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  • Whose culture has capital? A critical race theory discussion of community cultural wealth.
  • Yosso, T. J. (2005). Race ethnicity and education8(1), 69-91.

    This article conceptualizes community cultural wealth as a critical race theory (CRT) challenge to traditional interpretations of cultural capital. CRT shifts the research lens away from a deficit view of Communities of Color as places full of cultural poverty disadvantages, and instead focuses on and learns from the array of cultural knowledge, skills, abilities and contacts possessed by socially marginalized groups that often go unrecognized and unacknowledged. Various forms of capital nurtured through cultural wealth include aspirational, navigational, social, linguistic, familial and resistant capital. These forms of capital draw on the knowledges Students of Color bring with them from their homes and communities into the classroom. This CRT approach to education involves a commitment to develop schools that acknowledge the multiple strengths of Communities of Color in order to serve a larger purpose of struggle toward social and racial justice.

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  • Critical race theory, Latino critical theory, and critical raced-gendered epistemologies: Recognizing students of color as holders and creators of knowledge.
  • Bernal, D. D. (2002). Qualitative inquiry8(1), 105-126.

    For too long, the histories, experiences, cultures, and languages of students of color have been devalued, misinterpreted, or omitted within formal educational settings. In this article, the author uses critical race theory (CRT) and Latina/Latino critical theory (LatCrit) to demonstrate how critical raced-gendered epistemologies recognize students of color as holders and creators of knowledge. In doing so, she discusses how CRT and LatCrit provide an appropriate lens for qualitative research in the field of education. She then compares and contrasts the experiences of Chicana/Chicano students through a Eurocentric and a critical raced-gendered epistemological perspective and demonstrates that each perspective holds vastly different views of what counts as knowledge, specifically regarding language, culture, and commitment to communities. She then offers implications of critical raced-gendered epistemologies for both research and practice and concludes by discussing some of the critiques of the use of these epistemologies in educational research.

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  • “Is that paper really due today?”: Differences in first-generation and traditional college students’ understandings of faculty expectations.
  • Collier, P. J., & Morgan, D. L. (2008). Higher Education55(4), 425-446.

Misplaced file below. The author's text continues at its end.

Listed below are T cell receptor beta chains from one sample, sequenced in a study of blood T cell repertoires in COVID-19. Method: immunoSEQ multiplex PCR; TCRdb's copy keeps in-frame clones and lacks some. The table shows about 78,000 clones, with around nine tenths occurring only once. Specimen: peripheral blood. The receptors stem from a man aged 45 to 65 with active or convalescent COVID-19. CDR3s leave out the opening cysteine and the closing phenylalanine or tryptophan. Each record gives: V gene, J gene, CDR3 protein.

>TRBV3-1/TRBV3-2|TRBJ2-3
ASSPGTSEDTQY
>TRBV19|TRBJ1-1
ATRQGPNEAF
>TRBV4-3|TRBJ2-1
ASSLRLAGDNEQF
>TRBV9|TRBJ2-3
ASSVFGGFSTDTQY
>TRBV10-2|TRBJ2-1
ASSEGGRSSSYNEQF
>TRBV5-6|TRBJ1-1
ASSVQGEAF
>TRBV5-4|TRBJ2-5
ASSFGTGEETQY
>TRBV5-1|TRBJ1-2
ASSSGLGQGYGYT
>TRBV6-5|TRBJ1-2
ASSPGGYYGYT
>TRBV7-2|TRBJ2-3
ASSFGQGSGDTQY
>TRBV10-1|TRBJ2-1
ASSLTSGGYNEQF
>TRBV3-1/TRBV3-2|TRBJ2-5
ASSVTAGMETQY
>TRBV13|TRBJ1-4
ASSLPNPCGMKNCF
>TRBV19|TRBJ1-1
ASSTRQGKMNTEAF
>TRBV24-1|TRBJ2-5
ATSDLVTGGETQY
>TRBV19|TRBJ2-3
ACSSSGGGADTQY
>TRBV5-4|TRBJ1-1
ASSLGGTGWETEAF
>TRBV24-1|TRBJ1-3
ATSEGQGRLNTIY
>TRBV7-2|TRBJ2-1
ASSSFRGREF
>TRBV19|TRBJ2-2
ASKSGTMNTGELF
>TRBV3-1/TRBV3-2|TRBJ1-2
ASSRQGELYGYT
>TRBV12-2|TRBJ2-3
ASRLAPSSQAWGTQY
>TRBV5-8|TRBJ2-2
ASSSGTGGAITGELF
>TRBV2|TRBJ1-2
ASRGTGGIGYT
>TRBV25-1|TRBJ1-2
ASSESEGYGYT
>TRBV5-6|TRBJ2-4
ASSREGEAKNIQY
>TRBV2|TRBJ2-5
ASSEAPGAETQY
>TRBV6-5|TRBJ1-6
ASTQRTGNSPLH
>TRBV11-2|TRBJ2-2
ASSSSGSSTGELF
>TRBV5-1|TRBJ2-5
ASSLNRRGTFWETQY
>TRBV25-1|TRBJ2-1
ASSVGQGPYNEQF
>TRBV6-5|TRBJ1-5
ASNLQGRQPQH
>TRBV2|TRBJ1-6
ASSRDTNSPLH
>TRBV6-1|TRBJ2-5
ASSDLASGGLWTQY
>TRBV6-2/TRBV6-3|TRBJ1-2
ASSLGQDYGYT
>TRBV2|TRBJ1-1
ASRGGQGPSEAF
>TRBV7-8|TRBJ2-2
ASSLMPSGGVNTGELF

Success in college is not simply a matter of students demonstrating academic ability. In addition, students must master the “college student” role in order to understand instructors’ expectations and apply their academic skills effectively to those expectations. This article uses data from focus groups to examine the fit between university faculty members’ expectations and students’ understanding of those expectations. Parallel discussions among groups of faculty and groups of students highlight important differences regarding issues of time management and specific aspects of coursework. We find definite incongruities between faculty and student perspectives and identify differences between traditional and first-generation college students. We argue that variations in cultural capital, based on parents’ educational experiences, correspond to important differences in each group’s mastery of the student role and, thus, their ability to respond to faculty expectations. The conclusion discusses the theoretical and practical implications of considering role mastery a form of cultural capital.

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  • Student–faculty interaction in research universities: Differences by student gender, race, social class, and first-generation status.
  • Kim, Y. K., & Sax, L. J. (2009). Research in Higher Education50(5), 437-459. 

    This study examined whether the effects of student–faculty interaction on a range of student outcomes—i.e., college GPA, degree aspiration, integration, critical thinking and communication, cultural appreciation and social awareness, and satisfaction with college experience—vary by student gender, race, social class, and first-generation status. The study utilized data on 58,281 students who participated in the 2006 University of California Undergraduate Experience Survey (UCUES). The findings reveal differences in the frequency of student–faculty interaction across student gender, race, social class and first-generation status, and differences in the effects of student–faculty interaction (i.e., conditional effects) that depended on each of these factors except first-generation status. The findings provide implications for educational practice on how to maximize the educational efficacy of student–faculty interaction by minimizing the gender, race, social class, and first-generation differences associated with it.